Tide begins to turn against South Africa’s president and his supporters
There are growing signs the tide has indeed begun to turn against South African President Jacob Zuma and his supporters.
The politics of patronage is no longer working as it used to when Zuma’s defenders could be rewarded for their efforts with promotion, tenders, or a lucrative revolving door to corporate directorships.
In addition, his power base is in a state of increasing disarray. Zuma came to power on a campaign driven by the African National Congress Youth League, Congress of SA Trade Unions (Cosatu), and the South African Communist Party. Today the youth league is a shadow of its former vibrant self. The trade union federation has split, with large unions such as the National Union of Metalworkers of South Africa and the National Education, Health and Allied Workers’ Union opposing him. The Communists are now strident in condemning state capture.
For the moment Zuma’s supporters control the ANC’s levers of power. But an unprecedented and growing army of ANC veterans, whose service to the party goes back to the 1950s, like Ahmed Kathrada, Andrew Mlangeni and Ben Turok, issue public protest upon public protest.
Most devastating of all, the ANC’s chief whip in parliament, Jackson Mthembu – whose very job description includes caucus discipline – backs critics of the ANC’s current executive. The chief whip would certainly not have issued his statement that the party’s leadership should resign unless he had taken the feeling of the majority of his caucus.
In short, Zuma’s critics within the ANC are emboldened to make protest upon protest, with clearly growing momentum. There is a sense that the Zuma machine within the ANC has begun to grind to a halt.
Some key Zuma allies are now deeply wounded, if not rendered ineffective. Among them are his defenders in the prosecution agencies, including the National Prosecuting Authority. Its powerful deputy director of public prosecutions Nomgcobo Jiba and the Specialised Commercial Crimes head Lawrence Mrwebi have felt the heat. Instead of being rewarded for their hard work protecting Zuma, their efforts got them debarred as advocates. And the president was compelled to institute an inquiry into whether they are fit and proper persons to hold their current posts.
Next, Shaun Abrahams, the head of the National Prosecuting Authority, ignominiously had to withdraw his threatened prosecution of Finance Minister Pravin Gordhan. A barrage of critics want him declared unfit for office.
Another Zuma ally, police minister Nathi Nhleko has also suffered a severe setback. His repeated attempts to dismiss Robert McBride from the Independent Police Investigative Directorate have backfired. The National Prosecuting Authority has withdrawn charges of fraud and defeating the ends of justice against him.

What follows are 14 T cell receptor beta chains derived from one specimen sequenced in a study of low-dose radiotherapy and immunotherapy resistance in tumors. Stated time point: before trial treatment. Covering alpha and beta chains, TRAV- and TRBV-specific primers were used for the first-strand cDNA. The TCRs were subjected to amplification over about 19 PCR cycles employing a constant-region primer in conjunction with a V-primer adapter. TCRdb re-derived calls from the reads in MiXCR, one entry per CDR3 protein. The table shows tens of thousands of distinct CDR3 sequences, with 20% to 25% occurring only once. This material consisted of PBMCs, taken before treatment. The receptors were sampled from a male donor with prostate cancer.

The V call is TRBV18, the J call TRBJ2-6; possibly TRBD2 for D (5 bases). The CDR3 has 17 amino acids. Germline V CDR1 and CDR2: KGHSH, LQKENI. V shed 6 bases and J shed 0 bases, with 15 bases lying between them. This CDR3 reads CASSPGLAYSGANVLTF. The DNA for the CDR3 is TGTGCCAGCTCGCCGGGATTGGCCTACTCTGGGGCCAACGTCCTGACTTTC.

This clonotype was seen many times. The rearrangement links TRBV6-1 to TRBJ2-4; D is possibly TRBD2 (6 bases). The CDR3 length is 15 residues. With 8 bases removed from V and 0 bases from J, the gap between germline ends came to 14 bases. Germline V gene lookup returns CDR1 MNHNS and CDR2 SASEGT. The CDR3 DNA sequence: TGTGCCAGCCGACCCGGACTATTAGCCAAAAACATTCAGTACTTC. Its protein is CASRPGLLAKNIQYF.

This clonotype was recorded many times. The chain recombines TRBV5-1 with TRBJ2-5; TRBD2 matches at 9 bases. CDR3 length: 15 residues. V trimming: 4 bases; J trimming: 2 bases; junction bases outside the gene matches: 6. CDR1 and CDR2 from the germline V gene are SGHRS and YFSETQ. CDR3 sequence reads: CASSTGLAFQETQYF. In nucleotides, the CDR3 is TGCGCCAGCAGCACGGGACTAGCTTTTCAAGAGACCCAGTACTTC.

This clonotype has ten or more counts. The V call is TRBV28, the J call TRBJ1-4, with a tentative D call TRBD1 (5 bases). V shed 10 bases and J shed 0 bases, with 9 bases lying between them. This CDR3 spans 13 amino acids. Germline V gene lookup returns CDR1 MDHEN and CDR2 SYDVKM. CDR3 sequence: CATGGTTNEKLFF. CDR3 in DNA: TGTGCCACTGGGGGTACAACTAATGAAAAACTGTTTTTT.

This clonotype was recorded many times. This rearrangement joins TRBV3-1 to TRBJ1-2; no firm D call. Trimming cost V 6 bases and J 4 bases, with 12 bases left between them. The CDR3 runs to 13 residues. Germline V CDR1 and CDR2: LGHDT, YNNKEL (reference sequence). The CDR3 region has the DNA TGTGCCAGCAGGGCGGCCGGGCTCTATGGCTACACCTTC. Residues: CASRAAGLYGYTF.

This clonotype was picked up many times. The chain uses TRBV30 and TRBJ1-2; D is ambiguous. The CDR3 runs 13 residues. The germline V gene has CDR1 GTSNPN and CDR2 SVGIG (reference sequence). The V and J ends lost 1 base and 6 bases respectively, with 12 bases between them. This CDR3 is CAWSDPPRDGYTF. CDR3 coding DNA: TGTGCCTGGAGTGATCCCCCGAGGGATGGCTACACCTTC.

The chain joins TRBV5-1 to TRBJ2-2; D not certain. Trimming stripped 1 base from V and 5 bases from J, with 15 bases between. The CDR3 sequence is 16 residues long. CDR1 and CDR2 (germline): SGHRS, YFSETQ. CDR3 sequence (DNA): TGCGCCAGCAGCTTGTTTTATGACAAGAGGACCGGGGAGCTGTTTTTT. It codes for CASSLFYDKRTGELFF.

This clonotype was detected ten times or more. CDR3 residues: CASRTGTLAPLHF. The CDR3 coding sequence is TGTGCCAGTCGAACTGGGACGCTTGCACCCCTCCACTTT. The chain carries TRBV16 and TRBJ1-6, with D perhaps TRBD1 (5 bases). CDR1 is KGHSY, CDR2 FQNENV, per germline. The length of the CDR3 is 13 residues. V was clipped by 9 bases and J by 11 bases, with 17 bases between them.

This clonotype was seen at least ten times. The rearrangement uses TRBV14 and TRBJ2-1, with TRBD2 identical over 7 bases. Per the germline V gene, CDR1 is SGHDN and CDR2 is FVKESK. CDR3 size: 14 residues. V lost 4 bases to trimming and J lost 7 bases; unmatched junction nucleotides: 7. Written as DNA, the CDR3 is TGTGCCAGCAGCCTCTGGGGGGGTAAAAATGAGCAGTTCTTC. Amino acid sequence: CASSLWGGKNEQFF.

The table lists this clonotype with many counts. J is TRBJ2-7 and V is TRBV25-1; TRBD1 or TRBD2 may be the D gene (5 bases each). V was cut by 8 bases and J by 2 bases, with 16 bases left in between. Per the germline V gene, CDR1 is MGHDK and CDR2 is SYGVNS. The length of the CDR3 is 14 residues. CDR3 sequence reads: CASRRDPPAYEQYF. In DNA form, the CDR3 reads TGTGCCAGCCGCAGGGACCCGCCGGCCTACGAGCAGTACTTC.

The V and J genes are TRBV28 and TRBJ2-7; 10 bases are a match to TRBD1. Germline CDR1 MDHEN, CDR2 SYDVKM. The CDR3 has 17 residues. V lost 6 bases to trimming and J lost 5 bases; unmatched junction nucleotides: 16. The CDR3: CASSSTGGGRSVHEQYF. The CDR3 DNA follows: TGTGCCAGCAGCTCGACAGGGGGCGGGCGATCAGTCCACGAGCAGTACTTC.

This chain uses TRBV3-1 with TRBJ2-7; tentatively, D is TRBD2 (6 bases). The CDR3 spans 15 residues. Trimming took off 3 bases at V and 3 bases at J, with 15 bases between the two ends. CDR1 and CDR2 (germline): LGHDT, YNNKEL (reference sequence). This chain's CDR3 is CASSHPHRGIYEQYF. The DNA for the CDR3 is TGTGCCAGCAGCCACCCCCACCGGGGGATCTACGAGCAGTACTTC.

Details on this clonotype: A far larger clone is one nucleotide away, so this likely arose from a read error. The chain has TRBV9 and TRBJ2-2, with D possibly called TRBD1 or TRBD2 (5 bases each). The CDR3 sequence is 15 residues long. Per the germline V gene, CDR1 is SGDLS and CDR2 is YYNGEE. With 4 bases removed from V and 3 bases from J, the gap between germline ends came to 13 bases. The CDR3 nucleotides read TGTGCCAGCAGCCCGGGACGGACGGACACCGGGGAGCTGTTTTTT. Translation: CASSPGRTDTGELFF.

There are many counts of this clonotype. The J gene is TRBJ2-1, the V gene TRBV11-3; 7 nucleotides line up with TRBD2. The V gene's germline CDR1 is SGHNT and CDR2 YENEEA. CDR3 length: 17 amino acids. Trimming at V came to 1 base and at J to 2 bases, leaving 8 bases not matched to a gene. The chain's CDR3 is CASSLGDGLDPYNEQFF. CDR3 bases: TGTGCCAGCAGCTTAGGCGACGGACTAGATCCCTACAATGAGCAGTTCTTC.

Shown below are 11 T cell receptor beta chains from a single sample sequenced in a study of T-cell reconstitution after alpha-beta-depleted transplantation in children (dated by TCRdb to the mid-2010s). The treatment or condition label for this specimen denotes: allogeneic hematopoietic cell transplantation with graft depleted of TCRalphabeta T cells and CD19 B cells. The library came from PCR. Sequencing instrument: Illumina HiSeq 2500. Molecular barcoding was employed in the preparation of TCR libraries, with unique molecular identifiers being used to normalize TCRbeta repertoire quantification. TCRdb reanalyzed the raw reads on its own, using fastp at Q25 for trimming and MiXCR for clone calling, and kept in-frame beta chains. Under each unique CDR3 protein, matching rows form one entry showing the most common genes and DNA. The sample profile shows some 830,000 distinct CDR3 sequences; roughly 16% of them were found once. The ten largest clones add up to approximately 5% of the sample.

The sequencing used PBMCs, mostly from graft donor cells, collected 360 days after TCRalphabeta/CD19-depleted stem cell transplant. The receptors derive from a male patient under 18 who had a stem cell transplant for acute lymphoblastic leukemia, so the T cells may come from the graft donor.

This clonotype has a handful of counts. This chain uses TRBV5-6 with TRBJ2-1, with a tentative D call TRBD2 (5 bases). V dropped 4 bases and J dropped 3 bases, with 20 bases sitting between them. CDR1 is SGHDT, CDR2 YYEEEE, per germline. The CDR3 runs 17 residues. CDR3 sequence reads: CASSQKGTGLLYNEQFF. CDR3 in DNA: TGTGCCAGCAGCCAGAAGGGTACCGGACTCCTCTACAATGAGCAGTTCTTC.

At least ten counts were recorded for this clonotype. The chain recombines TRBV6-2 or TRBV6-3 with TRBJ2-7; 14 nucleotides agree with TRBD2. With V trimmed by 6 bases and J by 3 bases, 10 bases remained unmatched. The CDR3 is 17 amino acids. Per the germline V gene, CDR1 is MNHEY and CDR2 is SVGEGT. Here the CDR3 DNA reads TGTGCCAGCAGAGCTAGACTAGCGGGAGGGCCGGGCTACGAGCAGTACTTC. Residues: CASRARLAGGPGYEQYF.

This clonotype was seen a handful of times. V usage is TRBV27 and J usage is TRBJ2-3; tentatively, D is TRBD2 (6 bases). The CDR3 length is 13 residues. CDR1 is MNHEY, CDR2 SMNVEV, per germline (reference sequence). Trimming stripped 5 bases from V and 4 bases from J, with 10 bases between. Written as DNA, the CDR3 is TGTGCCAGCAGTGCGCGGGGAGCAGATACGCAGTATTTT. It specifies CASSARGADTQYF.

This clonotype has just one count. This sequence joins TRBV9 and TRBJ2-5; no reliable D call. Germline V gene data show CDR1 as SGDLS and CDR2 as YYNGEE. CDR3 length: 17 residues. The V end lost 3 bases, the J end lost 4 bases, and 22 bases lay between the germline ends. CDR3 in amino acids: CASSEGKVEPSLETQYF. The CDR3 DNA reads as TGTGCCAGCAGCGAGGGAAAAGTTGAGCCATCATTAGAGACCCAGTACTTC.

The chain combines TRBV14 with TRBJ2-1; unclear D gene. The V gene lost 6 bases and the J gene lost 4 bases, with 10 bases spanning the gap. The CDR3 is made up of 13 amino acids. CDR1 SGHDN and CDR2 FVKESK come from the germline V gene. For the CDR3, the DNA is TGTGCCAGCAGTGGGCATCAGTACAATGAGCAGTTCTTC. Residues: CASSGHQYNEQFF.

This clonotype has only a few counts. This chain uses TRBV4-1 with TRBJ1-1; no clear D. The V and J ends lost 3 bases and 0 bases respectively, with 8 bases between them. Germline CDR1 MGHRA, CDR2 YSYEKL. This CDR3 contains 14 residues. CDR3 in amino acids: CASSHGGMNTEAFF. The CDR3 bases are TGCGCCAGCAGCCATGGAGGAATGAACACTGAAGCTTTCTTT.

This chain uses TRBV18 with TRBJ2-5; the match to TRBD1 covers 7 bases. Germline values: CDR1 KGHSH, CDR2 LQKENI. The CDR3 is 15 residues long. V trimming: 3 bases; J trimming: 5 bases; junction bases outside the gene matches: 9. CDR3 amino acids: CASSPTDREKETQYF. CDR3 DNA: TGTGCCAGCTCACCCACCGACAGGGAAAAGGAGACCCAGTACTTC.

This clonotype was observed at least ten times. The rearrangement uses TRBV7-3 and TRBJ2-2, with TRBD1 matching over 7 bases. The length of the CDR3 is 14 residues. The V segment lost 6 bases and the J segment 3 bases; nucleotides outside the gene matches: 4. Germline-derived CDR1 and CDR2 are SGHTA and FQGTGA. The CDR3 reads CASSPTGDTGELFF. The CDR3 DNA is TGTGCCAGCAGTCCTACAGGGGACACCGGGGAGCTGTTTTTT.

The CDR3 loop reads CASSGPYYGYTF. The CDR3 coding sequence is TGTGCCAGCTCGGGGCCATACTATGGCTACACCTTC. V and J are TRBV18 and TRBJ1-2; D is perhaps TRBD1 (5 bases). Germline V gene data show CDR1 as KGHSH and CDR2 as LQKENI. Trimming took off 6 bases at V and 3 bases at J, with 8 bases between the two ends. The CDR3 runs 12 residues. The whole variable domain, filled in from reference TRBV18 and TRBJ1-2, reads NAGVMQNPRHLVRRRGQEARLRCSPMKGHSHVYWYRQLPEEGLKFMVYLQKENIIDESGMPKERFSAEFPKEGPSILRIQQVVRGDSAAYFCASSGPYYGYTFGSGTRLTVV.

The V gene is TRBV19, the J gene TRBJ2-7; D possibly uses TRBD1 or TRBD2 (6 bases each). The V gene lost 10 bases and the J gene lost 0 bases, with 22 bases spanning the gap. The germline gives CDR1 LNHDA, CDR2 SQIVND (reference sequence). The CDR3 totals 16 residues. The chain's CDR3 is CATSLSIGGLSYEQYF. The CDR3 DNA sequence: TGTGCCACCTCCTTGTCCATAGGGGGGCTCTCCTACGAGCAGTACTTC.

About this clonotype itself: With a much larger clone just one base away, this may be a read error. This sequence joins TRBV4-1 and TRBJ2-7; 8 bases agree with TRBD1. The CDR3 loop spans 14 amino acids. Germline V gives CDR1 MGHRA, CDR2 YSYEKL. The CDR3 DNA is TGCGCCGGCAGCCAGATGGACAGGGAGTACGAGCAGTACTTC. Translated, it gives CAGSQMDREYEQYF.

It appears that the Gupta family – accused of “capturing” Zuma and some of his cabinet ministers – also seems to be hedging its bets. There are reports that it has bought a R450 million mansion (US$34 million) in Dubai.
Simultaneously, Zuma’s legal woes never seem to cease. Yet another report from the retired Public Protector has not been good news for Zuma and his cronies, Minerals Minister Mosebenzi Zwane and Cooperative Governance Minister Des van Rooyen.
Zuma’s legal team has managed to stall a flurry of litigation from the official opposition and tenacious NGOs throughout the five years of his first term of office which started in 2009. His second term hasn’t been easier and it will now be tougher to continue stalling.
If Zuma is prosecuted at some point in the future, there is now no longer any guarantee that there will be hand-picked prosecutors in place should he come to court.
And up to 1000 former ANC municipal councillors are now unemployed following the recent local government elections. Councillors voted out of office only get a once-off severance payment, but no pensions. That once-off payment will have run out by now. Demoralisation and despair will be eroding Zuma’s support from that constituency too. ANC national MPs and provincials MPs will be calculating how a continuing Zuma presidency might hurt their own chances in the 2019 election.
On the defensive
Zuma supporters in the ANC are on the defensive. They are no longer able to justify Nkandlagate – the scandal over the use of public money on his private homestead – or his allegedly corrupt relationship with the Guptas.
His supporters are reduced to diversionary debating tactics and peddling in conspiracy theories and western imperialist plots for regime change. This attempt at smearing Zuma’s critics within the ANC as foreign agents is carrying less weight than ever before.
Meantime the official opposition, the Democratic Alliance, has announced it is transferring a chunk of its HQ staff to Johannesburg – with the specific mission of running a two and a half year election campaign against the ANC in the Gauteng Province. And so far, the difficult tactical alliance between the DA and Economic Freedom Fighters is holding.
British Prime Minister Harold Wilson famously remarked during the 1960s that a week can be a long time in politics. One ANC cabinet minister to whom I quoted that responded: “A day can be a long time in politics!”.
Keith Gottschalk is a Political Scientist, University of the Western Cape
This article first appeared on The Conversation
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